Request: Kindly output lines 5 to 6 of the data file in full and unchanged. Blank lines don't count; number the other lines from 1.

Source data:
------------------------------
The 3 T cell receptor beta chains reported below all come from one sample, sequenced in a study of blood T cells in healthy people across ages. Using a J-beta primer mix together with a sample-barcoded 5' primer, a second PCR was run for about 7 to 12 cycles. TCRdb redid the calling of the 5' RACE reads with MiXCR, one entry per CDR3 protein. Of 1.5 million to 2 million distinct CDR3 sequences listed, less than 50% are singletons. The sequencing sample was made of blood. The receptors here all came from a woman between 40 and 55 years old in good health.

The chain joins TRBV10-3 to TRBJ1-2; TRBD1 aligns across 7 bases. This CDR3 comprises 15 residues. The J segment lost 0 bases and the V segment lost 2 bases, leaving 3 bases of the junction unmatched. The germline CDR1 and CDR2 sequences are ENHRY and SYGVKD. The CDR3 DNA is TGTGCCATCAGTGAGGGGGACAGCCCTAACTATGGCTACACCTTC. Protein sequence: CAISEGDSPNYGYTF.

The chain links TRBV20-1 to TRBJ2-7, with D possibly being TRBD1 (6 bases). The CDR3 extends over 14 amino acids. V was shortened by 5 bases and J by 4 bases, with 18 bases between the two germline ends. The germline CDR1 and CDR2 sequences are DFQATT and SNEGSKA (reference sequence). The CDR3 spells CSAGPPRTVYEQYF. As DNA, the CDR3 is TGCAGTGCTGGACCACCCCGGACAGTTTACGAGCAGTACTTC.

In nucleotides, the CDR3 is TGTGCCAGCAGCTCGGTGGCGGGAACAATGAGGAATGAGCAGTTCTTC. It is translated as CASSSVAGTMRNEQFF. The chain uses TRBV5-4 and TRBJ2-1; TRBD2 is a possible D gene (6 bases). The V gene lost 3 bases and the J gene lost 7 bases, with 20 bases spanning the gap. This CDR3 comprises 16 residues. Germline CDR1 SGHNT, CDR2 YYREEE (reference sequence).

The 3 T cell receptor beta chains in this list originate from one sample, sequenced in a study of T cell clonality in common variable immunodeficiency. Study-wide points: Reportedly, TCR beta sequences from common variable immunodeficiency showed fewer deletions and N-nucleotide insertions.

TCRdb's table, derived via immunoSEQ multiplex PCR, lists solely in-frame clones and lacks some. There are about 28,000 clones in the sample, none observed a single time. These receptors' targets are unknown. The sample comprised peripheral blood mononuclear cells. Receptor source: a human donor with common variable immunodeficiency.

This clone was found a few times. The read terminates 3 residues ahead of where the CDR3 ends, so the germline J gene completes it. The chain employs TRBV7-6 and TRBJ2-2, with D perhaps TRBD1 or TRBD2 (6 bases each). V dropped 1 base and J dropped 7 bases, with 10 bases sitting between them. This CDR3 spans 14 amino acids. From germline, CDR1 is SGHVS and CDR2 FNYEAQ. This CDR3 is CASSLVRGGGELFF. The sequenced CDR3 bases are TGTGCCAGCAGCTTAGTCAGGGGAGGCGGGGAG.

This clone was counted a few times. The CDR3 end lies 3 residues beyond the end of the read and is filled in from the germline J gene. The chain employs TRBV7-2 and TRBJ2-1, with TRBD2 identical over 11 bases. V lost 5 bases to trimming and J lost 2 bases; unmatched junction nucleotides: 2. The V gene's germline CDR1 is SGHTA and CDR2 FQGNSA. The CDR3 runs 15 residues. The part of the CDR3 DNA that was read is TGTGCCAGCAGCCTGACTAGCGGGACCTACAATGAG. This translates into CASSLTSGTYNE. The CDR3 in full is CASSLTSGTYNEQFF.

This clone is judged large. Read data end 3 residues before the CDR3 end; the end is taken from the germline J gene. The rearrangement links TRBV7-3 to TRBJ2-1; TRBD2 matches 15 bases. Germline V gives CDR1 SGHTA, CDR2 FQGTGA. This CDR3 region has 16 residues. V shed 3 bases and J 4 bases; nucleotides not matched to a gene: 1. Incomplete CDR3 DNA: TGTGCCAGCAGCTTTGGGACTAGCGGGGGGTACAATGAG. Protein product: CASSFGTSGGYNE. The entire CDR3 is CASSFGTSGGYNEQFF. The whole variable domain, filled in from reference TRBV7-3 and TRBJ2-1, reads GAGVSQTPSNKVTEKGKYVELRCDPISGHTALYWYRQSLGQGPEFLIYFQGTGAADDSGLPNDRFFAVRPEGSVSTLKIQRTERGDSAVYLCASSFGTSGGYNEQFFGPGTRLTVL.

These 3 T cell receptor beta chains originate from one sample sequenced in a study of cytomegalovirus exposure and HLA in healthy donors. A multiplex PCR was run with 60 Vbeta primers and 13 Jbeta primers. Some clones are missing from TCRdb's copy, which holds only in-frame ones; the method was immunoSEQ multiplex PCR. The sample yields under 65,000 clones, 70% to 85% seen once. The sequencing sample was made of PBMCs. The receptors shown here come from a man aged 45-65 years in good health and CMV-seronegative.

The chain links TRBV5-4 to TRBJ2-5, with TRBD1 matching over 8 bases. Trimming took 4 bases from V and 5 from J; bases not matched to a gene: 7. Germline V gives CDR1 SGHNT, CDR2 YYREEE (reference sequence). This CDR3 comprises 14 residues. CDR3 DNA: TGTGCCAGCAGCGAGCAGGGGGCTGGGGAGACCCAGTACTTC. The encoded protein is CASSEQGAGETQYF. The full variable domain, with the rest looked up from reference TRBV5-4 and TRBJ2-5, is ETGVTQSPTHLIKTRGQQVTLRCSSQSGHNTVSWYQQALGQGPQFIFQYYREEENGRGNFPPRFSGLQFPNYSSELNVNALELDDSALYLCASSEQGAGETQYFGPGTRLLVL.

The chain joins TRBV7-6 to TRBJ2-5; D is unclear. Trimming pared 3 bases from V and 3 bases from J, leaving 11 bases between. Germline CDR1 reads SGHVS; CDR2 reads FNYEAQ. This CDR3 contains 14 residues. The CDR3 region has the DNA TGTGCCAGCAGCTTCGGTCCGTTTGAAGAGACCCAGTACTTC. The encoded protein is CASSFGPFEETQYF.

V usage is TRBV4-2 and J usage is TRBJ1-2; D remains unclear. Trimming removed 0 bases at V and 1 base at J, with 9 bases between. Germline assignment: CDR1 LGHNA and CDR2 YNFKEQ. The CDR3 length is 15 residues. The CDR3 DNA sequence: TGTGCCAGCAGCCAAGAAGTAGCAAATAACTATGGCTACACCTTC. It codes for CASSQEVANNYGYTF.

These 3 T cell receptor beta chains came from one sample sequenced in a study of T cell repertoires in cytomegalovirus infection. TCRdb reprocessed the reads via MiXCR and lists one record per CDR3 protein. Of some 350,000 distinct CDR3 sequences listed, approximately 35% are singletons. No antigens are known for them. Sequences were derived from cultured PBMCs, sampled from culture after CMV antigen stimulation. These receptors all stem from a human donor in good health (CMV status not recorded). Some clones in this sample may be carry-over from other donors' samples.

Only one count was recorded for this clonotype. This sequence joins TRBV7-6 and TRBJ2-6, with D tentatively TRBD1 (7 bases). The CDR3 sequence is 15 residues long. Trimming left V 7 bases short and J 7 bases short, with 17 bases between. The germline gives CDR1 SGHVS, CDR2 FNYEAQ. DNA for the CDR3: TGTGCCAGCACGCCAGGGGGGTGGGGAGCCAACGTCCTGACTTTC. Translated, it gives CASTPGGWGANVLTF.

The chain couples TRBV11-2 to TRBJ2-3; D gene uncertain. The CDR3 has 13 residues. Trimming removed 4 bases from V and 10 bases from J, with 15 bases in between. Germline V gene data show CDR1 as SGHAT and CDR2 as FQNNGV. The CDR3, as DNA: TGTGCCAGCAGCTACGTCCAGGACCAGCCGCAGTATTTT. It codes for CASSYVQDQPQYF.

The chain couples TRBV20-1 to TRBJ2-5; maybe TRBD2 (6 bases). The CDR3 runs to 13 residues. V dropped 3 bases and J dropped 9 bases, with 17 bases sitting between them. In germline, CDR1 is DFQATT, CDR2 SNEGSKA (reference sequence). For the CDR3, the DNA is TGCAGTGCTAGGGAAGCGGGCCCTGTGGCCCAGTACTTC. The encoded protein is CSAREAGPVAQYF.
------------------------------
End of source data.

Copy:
The 3 T cell receptor beta chains in this list originate from one sample, sequenced in a study of T cell clonality in common variable immunodeficiency. Study-wide points: Reportedly, TCR beta sequences from common variable immunodeficiency showed fewer deletions and N-nucleotide insertions.

TCRdb's table, derived via immunoSEQ multiplex PCR, lists solely in-frame clones and lacks some. There are about 28,000 clones in the sample, none observed a single time. These receptors' targets are unknown. The sample comprised peripheral blood mononuclear cells. Receptor source: a human donor with common variable immunodeficiency.